The main targets of Brazil’s rising skinhead street terror has been homosexuals. If the nationalist right wing in Brazil is able to rapidly grow, it will likely expand the scope of its terrorism.
The skinhead fascists in Brazil — like the ultra-nationalists in Ukraine, the US-backed insurgents in Syria, or the Tea Party in the United States — do not have the support of anything near a majority of the population. Like other fascist movements throughout the world, they depend on the support of the wealthy, and of leading figures within the military and police apparatus. They terrorize their opponents with highly visible acts of extreme violence. They capture the energy of those angry at the status quo, and portray themselves as the real force of power and change.
Dilma Rousseff is facing a dangerous, violent right-wing opposition. If it is allowed to succeed, she may soon share the fate of Salvador Allende and Jacobo Arbenz. However, there is a way that she can defeat the right wing and escape such a fate.
The Real Strength Behind Anti-Imperialism
Hugo Chavez, considered to be one of the greatest pioneers of the Bolivarian movement, faced a similar situation in 2002. The right-wing forces even successfully deposed him. But Chavez was able to defeat this coup by US-backed right-wingers because he used one very powerful thing: people’s power.
In response to the 2002 coup, the rank-and-file soldiers who loved President Chavez rose up on his behalf. A mass movement in the streets deposed the right-wing coup makers. The country was shut down with strikes and uprisings of the people. Chavez returned to office triumphantly. The strength of every leader who has succeeded against the wishes of the Wall Street profiteers and their fascist stooges has been a powerful mass movement.
Chavez’s 1999 electoral victory, much like that of Rafael Correa and Evo Morales, was seen as a referendum on neoliberalism. The mass uprisings of the peoples of Latin America against Wall Street’s tyrannical plundering of the continent had found electoral expression. These electoral victories were able to withstand military threats from CIA-directed coup plotters because of a mass base of progressive activists. The movements that created Hugo Chavez and Evo Morales did not begin at the ballot box, and they will not end there.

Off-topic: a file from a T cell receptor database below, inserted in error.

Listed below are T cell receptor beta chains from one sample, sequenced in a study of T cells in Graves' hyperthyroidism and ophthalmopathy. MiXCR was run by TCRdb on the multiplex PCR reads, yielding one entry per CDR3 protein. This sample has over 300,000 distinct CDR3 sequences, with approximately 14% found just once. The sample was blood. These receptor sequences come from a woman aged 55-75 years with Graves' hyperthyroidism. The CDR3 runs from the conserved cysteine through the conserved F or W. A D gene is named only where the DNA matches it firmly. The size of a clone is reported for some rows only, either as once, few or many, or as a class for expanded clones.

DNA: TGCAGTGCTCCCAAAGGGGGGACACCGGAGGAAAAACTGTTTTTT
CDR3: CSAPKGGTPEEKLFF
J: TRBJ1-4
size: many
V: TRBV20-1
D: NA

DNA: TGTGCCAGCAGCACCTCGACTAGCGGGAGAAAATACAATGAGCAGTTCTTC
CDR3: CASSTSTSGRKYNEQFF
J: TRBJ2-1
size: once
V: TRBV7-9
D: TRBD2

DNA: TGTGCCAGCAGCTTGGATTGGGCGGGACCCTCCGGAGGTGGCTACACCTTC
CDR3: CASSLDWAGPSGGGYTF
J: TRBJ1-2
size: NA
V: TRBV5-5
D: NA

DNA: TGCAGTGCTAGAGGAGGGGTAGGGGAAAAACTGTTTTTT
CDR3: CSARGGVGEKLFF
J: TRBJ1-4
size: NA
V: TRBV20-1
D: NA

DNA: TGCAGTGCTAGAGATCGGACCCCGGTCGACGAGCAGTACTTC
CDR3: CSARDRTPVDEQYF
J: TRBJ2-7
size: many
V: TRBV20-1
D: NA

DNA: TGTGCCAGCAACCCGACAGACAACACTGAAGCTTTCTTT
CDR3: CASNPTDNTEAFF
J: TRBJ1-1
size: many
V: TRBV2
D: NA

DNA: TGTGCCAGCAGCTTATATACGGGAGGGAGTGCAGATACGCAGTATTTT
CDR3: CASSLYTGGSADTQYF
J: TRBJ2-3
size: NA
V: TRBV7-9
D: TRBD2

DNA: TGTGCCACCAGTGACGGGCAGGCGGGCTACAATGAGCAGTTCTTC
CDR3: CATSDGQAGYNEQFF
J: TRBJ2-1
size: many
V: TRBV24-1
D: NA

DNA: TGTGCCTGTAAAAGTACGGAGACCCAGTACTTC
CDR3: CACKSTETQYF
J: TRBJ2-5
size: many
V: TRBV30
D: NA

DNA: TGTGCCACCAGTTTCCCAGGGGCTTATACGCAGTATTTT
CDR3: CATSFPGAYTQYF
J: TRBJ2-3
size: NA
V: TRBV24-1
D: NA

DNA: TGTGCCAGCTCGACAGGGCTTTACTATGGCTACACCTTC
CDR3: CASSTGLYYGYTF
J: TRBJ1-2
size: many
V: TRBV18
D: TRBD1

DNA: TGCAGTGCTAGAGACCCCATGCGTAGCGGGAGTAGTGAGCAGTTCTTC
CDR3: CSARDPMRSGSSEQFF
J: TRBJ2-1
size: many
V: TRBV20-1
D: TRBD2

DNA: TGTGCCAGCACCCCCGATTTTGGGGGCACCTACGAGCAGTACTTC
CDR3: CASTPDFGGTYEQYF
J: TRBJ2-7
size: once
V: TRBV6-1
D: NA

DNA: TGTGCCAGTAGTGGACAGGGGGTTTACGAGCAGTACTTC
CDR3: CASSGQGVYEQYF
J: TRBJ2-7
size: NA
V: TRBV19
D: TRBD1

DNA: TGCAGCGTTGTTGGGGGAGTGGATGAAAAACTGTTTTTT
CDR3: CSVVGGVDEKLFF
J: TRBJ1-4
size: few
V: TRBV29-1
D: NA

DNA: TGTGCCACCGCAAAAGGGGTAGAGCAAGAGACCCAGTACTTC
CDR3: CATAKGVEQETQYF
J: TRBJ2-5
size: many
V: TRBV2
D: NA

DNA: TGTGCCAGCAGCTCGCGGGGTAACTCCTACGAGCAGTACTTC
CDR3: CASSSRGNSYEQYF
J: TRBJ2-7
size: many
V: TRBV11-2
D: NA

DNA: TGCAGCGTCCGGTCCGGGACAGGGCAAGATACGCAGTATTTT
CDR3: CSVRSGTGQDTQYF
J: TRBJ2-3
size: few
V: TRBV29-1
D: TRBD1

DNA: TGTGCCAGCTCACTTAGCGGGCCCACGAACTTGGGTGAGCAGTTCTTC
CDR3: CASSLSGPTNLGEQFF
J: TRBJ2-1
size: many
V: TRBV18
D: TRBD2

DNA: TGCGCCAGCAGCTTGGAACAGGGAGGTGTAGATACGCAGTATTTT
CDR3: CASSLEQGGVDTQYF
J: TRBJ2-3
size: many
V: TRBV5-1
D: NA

The strength of Nicolas Maduro in Venezuela is not simply his electoral popularity, but also the vast network of revolutionary activists and organizers he has maintained. All across Venezuela, Bolivarian Circles have been organized to defend the government. Communes have sprung up. 125,000 young Venezuelans are part of the Bolivarian Militias, armed groups independent of the standing army, that swear to defend the process of building socialism with their very lives.
Much of the peoples’ movement in Brazil has offered critical support to Dilma Rousseff. Trade unions, unemployed organizations, the communist party and various other Marxist-Leninist, Trotskyist, and socialist organizations have aligned with or even joined the Workers’ Party. Though they have criticized its moderation, the progressive forces have seen Rousseff as a barrier against the extreme right wing.
Dilma Rousseff has not embraced these forces the way the Bolivarian leaders have. She has not begun to lead them in the process of transforming the country. She has not encouraged mass uprisings in the streets against corporate power and western neoliberalism, and she has not moved to alter property relations or begin constructing socialism. After decades of supporting Da Silva and Rousseff, a dangerous feeling of discouragement has begun to unfold in Brazil’s anti-imperialist circles. This is very dangerous, and has created an opening for fascism.
With the right wing of Brazil on the march, the only hope for Rousseff and her supporters is for their style of moderation to end. Those in Brazil who do not want their country to fall into the hands of Wall Street — and thus be turned into a launching pad for war against Bolivarianism — must embrace the power of the region’s growing opposition.
Moderation in the face of right-wing extremism appears almost as a defense of the intolerable status quo. Calm words of consolation as poverty and corruption are rising cannot defeat the thunderous rage of the extreme right-wing. The anger against corruption and economic decline must not be surrendered to the fascists skinheads and other puppets of neoliberalism. The revolutionary anti-capitalist movement that seeks to build a new Brazil, a new Latin America, and a new world must be unleashed.
To avoid falling into the hands of fascism, Brazil must begin, like many of its neighbors, to move toward the construction of 21st Century Socialism.
Caleb Maupin is a political analyst and activist based in New York. He studied political science at Baldwin-Wallace College and was inspired and involved in the Occupy Wall Street movement, especially for the online magazine “New Eastern Outlook”.